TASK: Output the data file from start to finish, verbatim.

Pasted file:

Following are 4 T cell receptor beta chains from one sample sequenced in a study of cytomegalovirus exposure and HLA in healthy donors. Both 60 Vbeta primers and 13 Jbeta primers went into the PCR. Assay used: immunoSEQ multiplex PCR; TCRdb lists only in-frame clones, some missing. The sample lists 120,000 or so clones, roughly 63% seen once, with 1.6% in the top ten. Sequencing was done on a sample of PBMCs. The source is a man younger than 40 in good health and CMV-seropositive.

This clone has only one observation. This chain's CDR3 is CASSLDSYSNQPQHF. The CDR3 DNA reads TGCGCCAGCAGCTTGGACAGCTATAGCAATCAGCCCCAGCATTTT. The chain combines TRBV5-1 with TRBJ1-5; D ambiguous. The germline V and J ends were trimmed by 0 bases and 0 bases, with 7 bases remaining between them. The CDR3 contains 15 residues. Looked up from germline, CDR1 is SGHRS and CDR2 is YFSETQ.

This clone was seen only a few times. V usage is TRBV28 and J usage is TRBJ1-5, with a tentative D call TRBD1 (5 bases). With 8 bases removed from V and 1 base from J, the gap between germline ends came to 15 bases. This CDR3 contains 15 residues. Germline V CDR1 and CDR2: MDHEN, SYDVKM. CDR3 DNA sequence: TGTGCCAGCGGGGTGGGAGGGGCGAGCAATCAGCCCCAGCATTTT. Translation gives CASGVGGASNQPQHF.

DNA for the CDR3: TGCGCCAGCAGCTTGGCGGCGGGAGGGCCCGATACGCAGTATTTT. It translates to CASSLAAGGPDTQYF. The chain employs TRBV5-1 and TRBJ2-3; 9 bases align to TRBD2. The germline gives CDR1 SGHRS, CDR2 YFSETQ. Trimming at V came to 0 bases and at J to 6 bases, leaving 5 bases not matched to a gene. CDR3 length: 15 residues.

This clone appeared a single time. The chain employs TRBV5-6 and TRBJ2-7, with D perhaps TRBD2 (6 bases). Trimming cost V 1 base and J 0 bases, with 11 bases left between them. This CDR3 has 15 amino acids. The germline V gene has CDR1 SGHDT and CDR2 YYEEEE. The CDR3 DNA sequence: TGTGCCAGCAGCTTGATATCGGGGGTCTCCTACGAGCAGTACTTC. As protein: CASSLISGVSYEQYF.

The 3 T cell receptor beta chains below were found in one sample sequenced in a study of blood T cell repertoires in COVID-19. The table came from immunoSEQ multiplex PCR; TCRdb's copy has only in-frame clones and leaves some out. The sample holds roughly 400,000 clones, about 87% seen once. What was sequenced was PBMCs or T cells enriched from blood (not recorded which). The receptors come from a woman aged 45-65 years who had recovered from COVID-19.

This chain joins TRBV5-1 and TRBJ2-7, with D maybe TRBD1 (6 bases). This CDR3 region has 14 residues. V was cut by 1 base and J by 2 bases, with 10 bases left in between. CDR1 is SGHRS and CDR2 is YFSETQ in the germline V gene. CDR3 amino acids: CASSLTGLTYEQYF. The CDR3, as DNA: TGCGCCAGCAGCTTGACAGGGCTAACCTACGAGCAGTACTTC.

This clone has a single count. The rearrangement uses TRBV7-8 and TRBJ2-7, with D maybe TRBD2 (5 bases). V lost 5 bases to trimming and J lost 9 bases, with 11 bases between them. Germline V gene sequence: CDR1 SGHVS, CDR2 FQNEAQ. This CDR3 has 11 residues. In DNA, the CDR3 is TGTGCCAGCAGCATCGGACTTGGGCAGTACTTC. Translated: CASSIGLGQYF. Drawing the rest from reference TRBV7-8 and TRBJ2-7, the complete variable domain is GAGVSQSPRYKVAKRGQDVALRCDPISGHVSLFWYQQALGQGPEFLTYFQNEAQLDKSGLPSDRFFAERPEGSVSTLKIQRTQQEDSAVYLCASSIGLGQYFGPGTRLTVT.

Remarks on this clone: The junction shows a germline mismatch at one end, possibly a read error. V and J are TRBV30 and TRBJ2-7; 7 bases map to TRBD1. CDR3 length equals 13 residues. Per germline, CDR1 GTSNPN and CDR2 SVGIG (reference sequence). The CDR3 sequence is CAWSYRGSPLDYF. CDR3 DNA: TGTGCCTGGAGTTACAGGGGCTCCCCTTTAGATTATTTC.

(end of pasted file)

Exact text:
Following are 4 T cell receptor beta chains from one sample sequenced in a study of cytomegalovirus exposure and HLA in healthy donors. Both 60 Vbeta primers and 13 Jbeta primers went into the PCR. Assay used: immunoSEQ multiplex PCR; TCRdb lists only in-frame clones, some missing. The sample lists 120,000 or so clones, roughly 63% seen once, with 1.6% in the top ten. Sequencing was done on a sample of PBMCs. The source is a man younger than 40 in good health and CMV-seropositive.

This clone has only one observation. This chain's CDR3 is CASSLDSYSNQPQHF. The CDR3 DNA reads TGCGCCAGCAGCTTGGACAGCTATAGCAATCAGCCCCAGCATTTT. The chain combines TRBV5-1 with TRBJ1-5; D ambiguous. The germline V and J ends were trimmed by 0 bases and 0 bases, with 7 bases remaining between them. The CDR3 contains 15 residues. Looked up from germline, CDR1 is SGHRS and CDR2 is YFSETQ.

This clone was seen only a few times. V usage is TRBV28 and J usage is TRBJ1-5, with a tentative D call TRBD1 (5 bases). With 8 bases removed from V and 1 base from J, the gap between germline ends came to 15 bases. This CDR3 contains 15 residues. Germline V CDR1 and CDR2: MDHEN, SYDVKM. CDR3 DNA sequence: TGTGCCAGCGGGGTGGGAGGGGCGAGCAATCAGCCCCAGCATTTT. Translation gives CASGVGGASNQPQHF.

DNA for the CDR3: TGCGCCAGCAGCTTGGCGGCGGGAGGGCCCGATACGCAGTATTTT. It translates to CASSLAAGGPDTQYF. The chain employs TRBV5-1 and TRBJ2-3; 9 bases align to TRBD2. The germline gives CDR1 SGHRS, CDR2 YFSETQ. Trimming at V came to 0 bases and at J to 6 bases, leaving 5 bases not matched to a gene. CDR3 length: 15 residues.

This clone appeared a single time. The chain employs TRBV5-6 and TRBJ2-7, with D perhaps TRBD2 (6 bases). Trimming cost V 1 base and J 0 bases, with 11 bases left between them. This CDR3 has 15 amino acids. The germline V gene has CDR1 SGHDT and CDR2 YYEEEE. The CDR3 DNA sequence: TGTGCCAGCAGCTTGATATCGGGGGTCTCCTACGAGCAGTACTTC. As protein: CASSLISGVSYEQYF.

The 3 T cell receptor beta chains below were found in one sample sequenced in a study of blood T cell repertoires in COVID-19. The table came from immunoSEQ multiplex PCR; TCRdb's copy has only in-frame clones and leaves some out. The sample holds roughly 400,000 clones, about 87% seen once. What was sequenced was PBMCs or T cells enriched from blood (not recorded which). The receptors come from a woman aged 45-65 years who had recovered from COVID-19.

This chain joins TRBV5-1 and TRBJ2-7, with D maybe TRBD1 (6 bases). This CDR3 region has 14 residues. V was cut by 1 base and J by 2 bases, with 10 bases left in between. CDR1 is SGHRS and CDR2 is YFSETQ in the germline V gene. CDR3 amino acids: CASSLTGLTYEQYF. The CDR3, as DNA: TGCGCCAGCAGCTTGACAGGGCTAACCTACGAGCAGTACTTC.

This clone has a single count. The rearrangement uses TRBV7-8 and TRBJ2-7, with D maybe TRBD2 (5 bases). V lost 5 bases to trimming and J lost 9 bases, with 11 bases between them. Germline V gene sequence: CDR1 SGHVS, CDR2 FQNEAQ. This CDR3 has 11 residues. In DNA, the CDR3 is TGTGCCAGCAGCATCGGACTTGGGCAGTACTTC. Translated: CASSIGLGQYF. Drawing the rest from reference TRBV7-8 and TRBJ2-7, the complete variable domain is GAGVSQSPRYKVAKRGQDVALRCDPISGHVSLFWYQQALGQGPEFLTYFQNEAQLDKSGLPSDRFFAERPEGSVSTLKIQRTQQEDSAVYLCASSIGLGQYFGPGTRLTVT.

Remarks on this clone: The junction shows a germline mismatch at one end, possibly a read error. V and J are TRBV30 and TRBJ2-7; 7 bases map to TRBD1. CDR3 length equals 13 residues. Per germline, CDR1 GTSNPN and CDR2 SVGIG (reference sequence). The CDR3 sequence is CAWSYRGSPLDYF. CDR3 DNA: TGTGCCTGGAGTTACAGGGGCTCCCCTTTAGATTATTTC.